on 27 November 2013
This is a great book to get if you want to get into better shape or lose weight by walking. It's also a great read to help you get the most out of your pedometer. Here's what you get.
The book has no chapters, but rather centers around a 6-week program. As you might have guessed, each section is a week. Weekly step logs are also included at the end of sections.
Week 1 is simply about putting on your pedometer and doing your normal activities for a week. The goal here is to find out just what your average number of steps a day is. From there you'll build on that number and the rest of the book shows you how. Included in this section is all the basics you need to know about pedometers, such as how they work, the proper way to wear it, etc. Most helpful!
Know now that your end-all goal of this 6-week program is to get you up to the 10,000 steps a day level. Many people have heard of the "10,000 stpes a day" campaign and it was extremely interesting to me that this number is actually based on research that has been going on since the mid 60's, mainly in Japan of all places. In a nutshell, people who walk 10,000 steps a day tend to have a normal weight compared to people who average about 6,000 steps a day or so. Now that's good info to know.
On to Week 2- the goal here is to increase your average daily steps (which you found out at the end of Week 1) by 20%. This is a nice small increase. This section is all about ways to increase your daily steps.
The Week 3 section is neat. After finding ways to increase your daily step number in the previous week, this week's goal is to practice building some of those modest increases into permanent additions- and to make your newer steps into habits.
Week 4. By now you've managed to increase your steps and may be hitting a plateau when it comes to finding new ways to increase them even further. Enter the goal of week 4- ways to add walks to your week. By using the tips and suggestions in this section, most readers will no doubt be able to find clever ways of adding short walks here and there to further boost their daily step numbers. A few pictures of helpful stretches are also included.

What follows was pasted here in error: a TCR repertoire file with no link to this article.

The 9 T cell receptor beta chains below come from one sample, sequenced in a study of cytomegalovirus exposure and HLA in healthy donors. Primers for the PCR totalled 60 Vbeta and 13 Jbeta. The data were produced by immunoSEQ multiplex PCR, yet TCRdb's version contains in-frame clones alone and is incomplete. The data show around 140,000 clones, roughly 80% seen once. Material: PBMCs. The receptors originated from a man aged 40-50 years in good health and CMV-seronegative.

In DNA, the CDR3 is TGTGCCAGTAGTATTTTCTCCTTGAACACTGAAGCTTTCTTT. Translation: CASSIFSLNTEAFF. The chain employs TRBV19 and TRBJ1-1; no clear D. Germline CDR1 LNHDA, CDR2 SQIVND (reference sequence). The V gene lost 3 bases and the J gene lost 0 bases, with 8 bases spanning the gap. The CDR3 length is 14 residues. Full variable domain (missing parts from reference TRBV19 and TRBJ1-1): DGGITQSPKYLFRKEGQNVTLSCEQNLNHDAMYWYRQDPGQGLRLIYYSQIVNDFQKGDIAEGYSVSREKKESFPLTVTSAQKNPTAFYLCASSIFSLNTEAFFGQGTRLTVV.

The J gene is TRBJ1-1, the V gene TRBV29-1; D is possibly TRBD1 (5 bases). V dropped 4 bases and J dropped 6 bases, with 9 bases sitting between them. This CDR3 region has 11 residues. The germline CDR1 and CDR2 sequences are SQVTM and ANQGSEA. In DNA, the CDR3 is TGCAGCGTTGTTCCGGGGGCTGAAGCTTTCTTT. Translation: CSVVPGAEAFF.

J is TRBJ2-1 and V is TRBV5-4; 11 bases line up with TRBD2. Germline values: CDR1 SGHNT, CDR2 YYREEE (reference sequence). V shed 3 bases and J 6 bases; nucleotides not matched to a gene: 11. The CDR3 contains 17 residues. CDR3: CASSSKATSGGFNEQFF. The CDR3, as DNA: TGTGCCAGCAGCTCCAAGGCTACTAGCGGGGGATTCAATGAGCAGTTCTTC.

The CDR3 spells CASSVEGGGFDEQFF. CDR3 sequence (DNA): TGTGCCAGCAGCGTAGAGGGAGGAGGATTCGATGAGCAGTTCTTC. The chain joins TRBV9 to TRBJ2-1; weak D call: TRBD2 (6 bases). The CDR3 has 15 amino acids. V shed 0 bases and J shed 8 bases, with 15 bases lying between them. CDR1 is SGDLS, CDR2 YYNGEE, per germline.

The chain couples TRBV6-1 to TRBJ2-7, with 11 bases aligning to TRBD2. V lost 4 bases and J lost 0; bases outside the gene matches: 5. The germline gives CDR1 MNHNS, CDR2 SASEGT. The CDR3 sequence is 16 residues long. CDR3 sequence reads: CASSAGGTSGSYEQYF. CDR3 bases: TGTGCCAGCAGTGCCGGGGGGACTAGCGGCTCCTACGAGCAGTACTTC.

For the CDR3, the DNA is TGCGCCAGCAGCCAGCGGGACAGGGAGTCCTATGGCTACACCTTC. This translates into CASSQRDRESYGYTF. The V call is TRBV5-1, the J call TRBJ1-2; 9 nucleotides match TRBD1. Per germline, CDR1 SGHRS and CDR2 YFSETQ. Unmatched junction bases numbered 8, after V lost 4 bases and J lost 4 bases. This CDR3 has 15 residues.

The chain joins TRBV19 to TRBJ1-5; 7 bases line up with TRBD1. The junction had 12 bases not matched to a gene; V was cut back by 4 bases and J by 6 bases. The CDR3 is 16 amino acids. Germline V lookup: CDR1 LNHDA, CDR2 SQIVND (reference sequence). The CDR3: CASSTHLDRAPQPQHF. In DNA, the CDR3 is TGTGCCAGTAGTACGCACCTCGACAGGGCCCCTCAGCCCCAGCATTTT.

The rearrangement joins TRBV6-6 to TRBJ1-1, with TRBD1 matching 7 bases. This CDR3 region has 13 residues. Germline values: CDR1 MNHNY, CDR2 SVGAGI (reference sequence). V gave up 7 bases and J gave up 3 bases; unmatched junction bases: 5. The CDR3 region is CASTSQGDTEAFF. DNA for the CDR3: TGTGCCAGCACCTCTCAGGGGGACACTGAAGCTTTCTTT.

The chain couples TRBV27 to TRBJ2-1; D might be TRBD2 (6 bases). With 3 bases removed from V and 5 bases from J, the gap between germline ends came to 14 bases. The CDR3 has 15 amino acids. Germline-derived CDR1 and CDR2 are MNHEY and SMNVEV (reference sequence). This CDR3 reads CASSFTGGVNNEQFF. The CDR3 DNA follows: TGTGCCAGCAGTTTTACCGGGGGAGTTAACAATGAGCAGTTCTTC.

The Week 5 section covers an important way to boost steps- increase the speed at which you take steps. Here you learn the proper, safe way.
And lastly, and perhaps most importantly, is the Week 6 section. Why? Because it covers STICKING with the program. As the book says, more than half the people who start a new fitness program drop out within 6 months. So, the emphasis here is ideas and tips to make pedometer walking a part of your life.
The book ends with a frequently asked questions section and a nice resource section (i.e. hiking info, race walking info...).
I have to say that this is a really enjoyable book to read with good research interspersed within each section. With the book, a pedometer, and a little motivation, I think most every reader will have a lot of fun reaching a new level of fitness.
6 of 7 people found the following review helpful
on 24 August 2011
There not much content in this book. Basically it goes like this
1. Use a pedometer to check how many steps you take normally for one week
2. Increase this number by 20% for one week, do the same for the next week etc etc
3. Ehh.... that's it!!
4. PS: By the way here's a few tibits about pedometers and walking
I felt a little cheated even if it is a cheap book.
5 of 6 people found the following review helpful
on 19 July 2011
I bought this book after having purchased a pedometer and it has proved a motivator. It did not tell me much that I did not already know but had a few useful ideas of increasing my steps. Also told me exactly how many steps for health and how many extra to lose weight. So far I have lost 4 lbs simply by walking more without dieting.
4 of 5 people found the following review helpful
on 17 April 2011
This was great although it took the combined efforts of 4 adults to understand all the instructions. We got it in the end though. We bought it for a 12 year old. Needs an adult to understand how to connect to the computer.